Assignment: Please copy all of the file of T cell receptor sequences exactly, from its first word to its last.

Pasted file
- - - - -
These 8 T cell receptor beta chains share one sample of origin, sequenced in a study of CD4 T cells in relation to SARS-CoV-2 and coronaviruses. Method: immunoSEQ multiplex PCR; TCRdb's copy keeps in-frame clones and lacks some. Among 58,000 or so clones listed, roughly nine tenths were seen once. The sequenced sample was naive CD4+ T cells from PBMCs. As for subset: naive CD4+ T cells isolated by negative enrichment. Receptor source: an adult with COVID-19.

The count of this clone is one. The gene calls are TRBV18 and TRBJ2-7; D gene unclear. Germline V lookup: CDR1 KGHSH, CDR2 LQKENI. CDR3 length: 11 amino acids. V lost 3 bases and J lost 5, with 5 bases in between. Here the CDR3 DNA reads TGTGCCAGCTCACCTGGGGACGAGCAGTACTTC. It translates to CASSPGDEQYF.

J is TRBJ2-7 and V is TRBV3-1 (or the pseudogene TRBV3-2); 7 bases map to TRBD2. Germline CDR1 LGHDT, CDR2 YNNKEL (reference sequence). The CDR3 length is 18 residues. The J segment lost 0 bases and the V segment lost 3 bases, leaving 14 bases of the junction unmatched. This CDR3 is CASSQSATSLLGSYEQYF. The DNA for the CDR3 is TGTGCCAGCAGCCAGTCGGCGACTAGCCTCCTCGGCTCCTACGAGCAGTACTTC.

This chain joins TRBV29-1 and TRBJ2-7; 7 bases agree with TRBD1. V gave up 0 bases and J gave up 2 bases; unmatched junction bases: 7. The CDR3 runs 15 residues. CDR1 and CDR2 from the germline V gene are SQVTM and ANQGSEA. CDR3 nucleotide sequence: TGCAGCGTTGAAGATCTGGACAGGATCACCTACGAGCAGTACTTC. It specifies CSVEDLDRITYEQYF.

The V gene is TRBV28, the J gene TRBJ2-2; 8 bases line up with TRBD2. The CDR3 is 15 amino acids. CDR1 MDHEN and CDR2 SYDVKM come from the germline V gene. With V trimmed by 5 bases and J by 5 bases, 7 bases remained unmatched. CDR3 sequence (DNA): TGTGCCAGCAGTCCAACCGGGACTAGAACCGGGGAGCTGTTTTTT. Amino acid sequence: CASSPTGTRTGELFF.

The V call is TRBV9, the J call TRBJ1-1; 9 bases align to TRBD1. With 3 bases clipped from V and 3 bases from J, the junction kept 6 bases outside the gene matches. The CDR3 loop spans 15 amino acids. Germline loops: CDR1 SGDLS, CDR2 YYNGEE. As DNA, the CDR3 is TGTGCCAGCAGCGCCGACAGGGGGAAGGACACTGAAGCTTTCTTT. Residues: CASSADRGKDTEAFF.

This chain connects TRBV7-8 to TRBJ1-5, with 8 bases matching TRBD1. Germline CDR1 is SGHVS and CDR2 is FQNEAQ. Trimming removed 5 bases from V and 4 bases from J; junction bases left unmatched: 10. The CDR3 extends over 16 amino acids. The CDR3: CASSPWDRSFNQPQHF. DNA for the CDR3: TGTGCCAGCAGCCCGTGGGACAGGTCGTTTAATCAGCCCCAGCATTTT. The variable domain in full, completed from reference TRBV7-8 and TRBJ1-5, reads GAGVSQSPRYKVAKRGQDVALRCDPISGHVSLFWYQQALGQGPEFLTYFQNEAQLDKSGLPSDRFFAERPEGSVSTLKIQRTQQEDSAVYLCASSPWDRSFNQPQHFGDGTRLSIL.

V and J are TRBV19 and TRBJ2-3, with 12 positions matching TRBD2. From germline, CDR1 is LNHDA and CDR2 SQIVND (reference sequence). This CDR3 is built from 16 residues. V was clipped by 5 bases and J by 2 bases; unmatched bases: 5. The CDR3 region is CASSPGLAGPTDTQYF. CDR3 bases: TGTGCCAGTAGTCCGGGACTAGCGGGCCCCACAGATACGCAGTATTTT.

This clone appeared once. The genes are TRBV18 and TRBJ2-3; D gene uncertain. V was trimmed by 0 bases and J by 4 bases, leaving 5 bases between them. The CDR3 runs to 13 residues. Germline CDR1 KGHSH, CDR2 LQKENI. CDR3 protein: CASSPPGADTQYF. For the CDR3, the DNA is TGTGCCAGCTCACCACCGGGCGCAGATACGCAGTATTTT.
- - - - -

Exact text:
These 8 T cell receptor beta chains share one sample of origin, sequenced in a study of CD4 T cells in relation to SARS-CoV-2 and coronaviruses. Method: immunoSEQ multiplex PCR; TCRdb's copy keeps in-frame clones and lacks some. Among 58,000 or so clones listed, roughly nine tenths were seen once. The sequenced sample was naive CD4+ T cells from PBMCs. As for subset: naive CD4+ T cells isolated by negative enrichment. Receptor source: an adult with COVID-19.

The count of this clone is one. The gene calls are TRBV18 and TRBJ2-7; D gene unclear. Germline V lookup: CDR1 KGHSH, CDR2 LQKENI. CDR3 length: 11 amino acids. V lost 3 bases and J lost 5, with 5 bases in between. Here the CDR3 DNA reads TGTGCCAGCTCACCTGGGGACGAGCAGTACTTC. It translates to CASSPGDEQYF.

J is TRBJ2-7 and V is TRBV3-1 (or the pseudogene TRBV3-2); 7 bases map to TRBD2. Germline CDR1 LGHDT, CDR2 YNNKEL (reference sequence). The CDR3 length is 18 residues. The J segment lost 0 bases and the V segment lost 3 bases, leaving 14 bases of the junction unmatched. This CDR3 is CASSQSATSLLGSYEQYF. The DNA for the CDR3 is TGTGCCAGCAGCCAGTCGGCGACTAGCCTCCTCGGCTCCTACGAGCAGTACTTC.

This chain joins TRBV29-1 and TRBJ2-7; 7 bases agree with TRBD1. V gave up 0 bases and J gave up 2 bases; unmatched junction bases: 7. The CDR3 runs 15 residues. CDR1 and CDR2 from the germline V gene are SQVTM and ANQGSEA. CDR3 nucleotide sequence: TGCAGCGTTGAAGATCTGGACAGGATCACCTACGAGCAGTACTTC. It specifies CSVEDLDRITYEQYF.

The V gene is TRBV28, the J gene TRBJ2-2; 8 bases line up with TRBD2. The CDR3 is 15 amino acids. CDR1 MDHEN and CDR2 SYDVKM come from the germline V gene. With V trimmed by 5 bases and J by 5 bases, 7 bases remained unmatched. CDR3 sequence (DNA): TGTGCCAGCAGTCCAACCGGGACTAGAACCGGGGAGCTGTTTTTT. Amino acid sequence: CASSPTGTRTGELFF.

The V call is TRBV9, the J call TRBJ1-1; 9 bases align to TRBD1. With 3 bases clipped from V and 3 bases from J, the junction kept 6 bases outside the gene matches. The CDR3 loop spans 15 amino acids. Germline loops: CDR1 SGDLS, CDR2 YYNGEE. As DNA, the CDR3 is TGTGCCAGCAGCGCCGACAGGGGGAAGGACACTGAAGCTTTCTTT. Residues: CASSADRGKDTEAFF.

This chain connects TRBV7-8 to TRBJ1-5, with 8 bases matching TRBD1. Germline CDR1 is SGHVS and CDR2 is FQNEAQ. Trimming removed 5 bases from V and 4 bases from J; junction bases left unmatched: 10. The CDR3 extends over 16 amino acids. The CDR3: CASSPWDRSFNQPQHF. DNA for the CDR3: TGTGCCAGCAGCCCGTGGGACAGGTCGTTTAATCAGCCCCAGCATTTT. The variable domain in full, completed from reference TRBV7-8 and TRBJ1-5, reads GAGVSQSPRYKVAKRGQDVALRCDPISGHVSLFWYQQALGQGPEFLTYFQNEAQLDKSGLPSDRFFAERPEGSVSTLKIQRTQQEDSAVYLCASSPWDRSFNQPQHFGDGTRLSIL.

V and J are TRBV19 and TRBJ2-3, with 12 positions matching TRBD2. From germline, CDR1 is LNHDA and CDR2 SQIVND (reference sequence). This CDR3 is built from 16 residues. V was clipped by 5 bases and J by 2 bases; unmatched bases: 5. The CDR3 region is CASSPGLAGPTDTQYF. CDR3 bases: TGTGCCAGTAGTCCGGGACTAGCGGGCCCCACAGATACGCAGTATTTT.

This clone appeared once. The genes are TRBV18 and TRBJ2-3; D gene uncertain. V was trimmed by 0 bases and J by 4 bases, leaving 5 bases between them. The CDR3 runs to 13 residues. Germline CDR1 KGHSH, CDR2 LQKENI. CDR3 protein: CASSPPGADTQYF. For the CDR3, the DNA is TGTGCCAGCTCACCACCGGGCGCAGATACGCAGTATTTT.